There’s something quite brilliant about a fresh pineapple don’t you think? I don’t really know what exactly it is that attracts me so much, it could be the smell or the texture, it could be the fact that they just taste so much better than their tinned counterparts or perhaps it could just be that it’s a ridiculous shape and I always think it would look good as a hat, but whatever it is I do love them. When we saw them recently in our not-so-local supermarket at a price I deemed acceptable it was soon whisked from the ‘panier des fruit exotique’ and into my trolley. As I was already in the area of ‘exotique’ i felt it would be rude not to pick up a mango or two as well.
Of course when it got home it took pride of place in the fruit bowl and did little else but preen itself in front of the non-exotic fruit in the bowl for a few days until I finally hacked it open and small one and I devoured half of it in one sitting. Our needs sated for the moment the rest of it was consigned to the fridge to await it’s fate.
Once more my thoughts turned to cake, as they often do, and the immediate thought was for a ‘gâteau d’ananas inverse’* , but I’ve made quite a few of those recently and delicious as they are I was hankering for something a little…..different. A quick reconnoiter of the fruit bowl showed me a couple of bananas that should have been eaten already, a solitary orange and the as yet untouched mango. Game on 🙂
*pineapple upside-down cake sounds so much more elegant in French.
Apologies about the quality of pictures for this post. Out of necessity ( I’d temporarily misplaced my camera…) they were taken on the iPad and they are a little on the dark side.
Tropical Fruit Cake
85g Butter ( softened )
1 medium Egg
2tsp Baking Powder
2 ripe Bananas
100ml Creme Fraiche
50-100g Icing sugar ( for glaze )
Cream together butter and sugar until pale and fluffy, then beat in 1 egg.
Gradually fold in the flour and baking powder until combined.
In a separate bowl mash the 2 bananas and stir in the creme fraiche. Grate in the rind of 1 orange, then chop in half scoop out the flesh and add to the ‘wet’ bowl.
This is not the easiest thing in the world to do, but if possible separate the flesh from the segment skin, as this can give a bitter taste and it’s just not that pleasant to chew. Put aside the other half of the orange for later.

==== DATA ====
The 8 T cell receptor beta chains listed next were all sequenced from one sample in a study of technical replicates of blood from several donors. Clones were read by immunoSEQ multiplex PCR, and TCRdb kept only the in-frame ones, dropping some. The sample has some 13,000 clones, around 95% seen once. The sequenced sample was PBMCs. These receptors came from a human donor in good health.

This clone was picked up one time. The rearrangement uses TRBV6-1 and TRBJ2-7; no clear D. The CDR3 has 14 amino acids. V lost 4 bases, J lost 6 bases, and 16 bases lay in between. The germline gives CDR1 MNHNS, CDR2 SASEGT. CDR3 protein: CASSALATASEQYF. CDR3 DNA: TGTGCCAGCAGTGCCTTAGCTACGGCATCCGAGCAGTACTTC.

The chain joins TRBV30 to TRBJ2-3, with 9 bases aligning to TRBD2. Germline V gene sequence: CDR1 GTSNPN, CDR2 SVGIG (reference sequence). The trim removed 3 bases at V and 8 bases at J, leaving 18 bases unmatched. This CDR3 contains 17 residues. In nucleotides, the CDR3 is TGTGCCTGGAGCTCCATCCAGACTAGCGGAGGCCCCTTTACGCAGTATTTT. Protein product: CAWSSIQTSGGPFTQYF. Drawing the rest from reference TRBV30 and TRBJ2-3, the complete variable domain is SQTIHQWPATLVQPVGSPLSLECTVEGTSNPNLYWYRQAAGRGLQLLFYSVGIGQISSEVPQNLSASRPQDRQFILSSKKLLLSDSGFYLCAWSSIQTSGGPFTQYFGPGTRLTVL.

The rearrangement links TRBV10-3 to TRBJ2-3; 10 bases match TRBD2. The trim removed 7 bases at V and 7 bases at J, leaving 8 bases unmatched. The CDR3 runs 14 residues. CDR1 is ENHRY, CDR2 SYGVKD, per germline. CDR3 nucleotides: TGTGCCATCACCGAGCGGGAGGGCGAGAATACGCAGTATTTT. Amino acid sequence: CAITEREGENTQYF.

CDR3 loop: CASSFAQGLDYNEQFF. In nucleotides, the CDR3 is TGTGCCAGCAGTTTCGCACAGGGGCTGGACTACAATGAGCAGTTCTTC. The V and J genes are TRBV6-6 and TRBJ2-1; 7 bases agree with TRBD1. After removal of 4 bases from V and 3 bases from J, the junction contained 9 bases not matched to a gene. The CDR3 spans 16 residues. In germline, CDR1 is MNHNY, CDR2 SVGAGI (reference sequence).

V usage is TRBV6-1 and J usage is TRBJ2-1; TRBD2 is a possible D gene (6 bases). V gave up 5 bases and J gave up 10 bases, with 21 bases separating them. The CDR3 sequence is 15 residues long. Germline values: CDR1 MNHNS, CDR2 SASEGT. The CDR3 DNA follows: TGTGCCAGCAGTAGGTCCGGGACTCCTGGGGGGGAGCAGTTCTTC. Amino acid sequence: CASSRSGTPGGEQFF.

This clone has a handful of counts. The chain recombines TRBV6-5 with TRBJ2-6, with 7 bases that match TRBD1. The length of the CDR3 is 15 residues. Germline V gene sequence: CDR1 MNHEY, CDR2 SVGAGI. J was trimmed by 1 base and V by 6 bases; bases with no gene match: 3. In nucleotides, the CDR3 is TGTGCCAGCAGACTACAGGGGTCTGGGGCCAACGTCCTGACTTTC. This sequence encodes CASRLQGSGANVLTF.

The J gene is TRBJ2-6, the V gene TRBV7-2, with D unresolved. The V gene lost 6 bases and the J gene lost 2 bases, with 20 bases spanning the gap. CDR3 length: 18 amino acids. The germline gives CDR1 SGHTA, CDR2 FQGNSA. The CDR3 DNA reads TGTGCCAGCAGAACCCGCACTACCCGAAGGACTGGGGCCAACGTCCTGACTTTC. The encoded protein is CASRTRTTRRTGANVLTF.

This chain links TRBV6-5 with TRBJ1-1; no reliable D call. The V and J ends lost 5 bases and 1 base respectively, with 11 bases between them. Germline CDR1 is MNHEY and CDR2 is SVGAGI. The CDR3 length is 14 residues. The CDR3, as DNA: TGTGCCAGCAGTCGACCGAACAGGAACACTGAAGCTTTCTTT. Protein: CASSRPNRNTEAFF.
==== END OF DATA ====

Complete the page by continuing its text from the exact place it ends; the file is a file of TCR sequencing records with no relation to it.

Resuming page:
Peel and chop the mango- again not the easiest thing to do as I still haven’t found a satisfactory kitchen gadget to peel and stone a squishy mango and it always gets very messy! I try and peel it over the ‘wet’ bowl so any escaping juice gets into the cake mix rather than wasted.
Next finely dice the pineapple, add to the bowl and mix well.
When the ‘wet’ bowl is well mixed, add it to the large bowl and stir until the mixture is fully combined.
Grease and line an …… Cm square tin and pour the batter in and allow to settle for a few minutes before covering with baking paper (for the first 45 minutes of baking time) and placing in an oven preheated to 170 degrees.
The cooking time on this cake is a around an hour. You don’t want the cake to be completely dry in the middle when cooked as it’s the moisture that really develops the flavours after you take it out of the oven. Conversely you don’t want it to be too runny either…. At around about the hour mark poke a wooden skewer into the centr of the cake and pull it out. You should feel a certain amount of cling when you pull it out, but there should be no mixture left on the skewer. That’s when you take it out and rest it in the tin for 5 minutes, while you mix up the glaze.
For the glaze you will need the juice from the other half of your orange and combine with the icing sugar. I’ve been a little woolly about the amount of icing sugar you will need for this for a couple of reasons as it largely depends on the size of orange you have and the amount of juice you can get out of it. The glaze needs to be translucent and runny so it can be poured over the top of the cake while it’s still warm. (The other reason is that I was making it whilst chatting to a friend and completely forgot to measure the amount.)
After about 20 minutes remove the cake from the tin and allow to cool completely. Now whilst the great temptation is to eat it straight away I would strongly recommend leaving it overnight before cutting in as the taste of the fruit develops when allowed to sit for a while. In fact the longer you can leave it the better as the individual flavours come into their own over the course of a few days.
This is a very heavy, dense rich fruit cake which will last for up to a week if stored in an an airtight container, wrapped in greaseproof paper, between nibbles.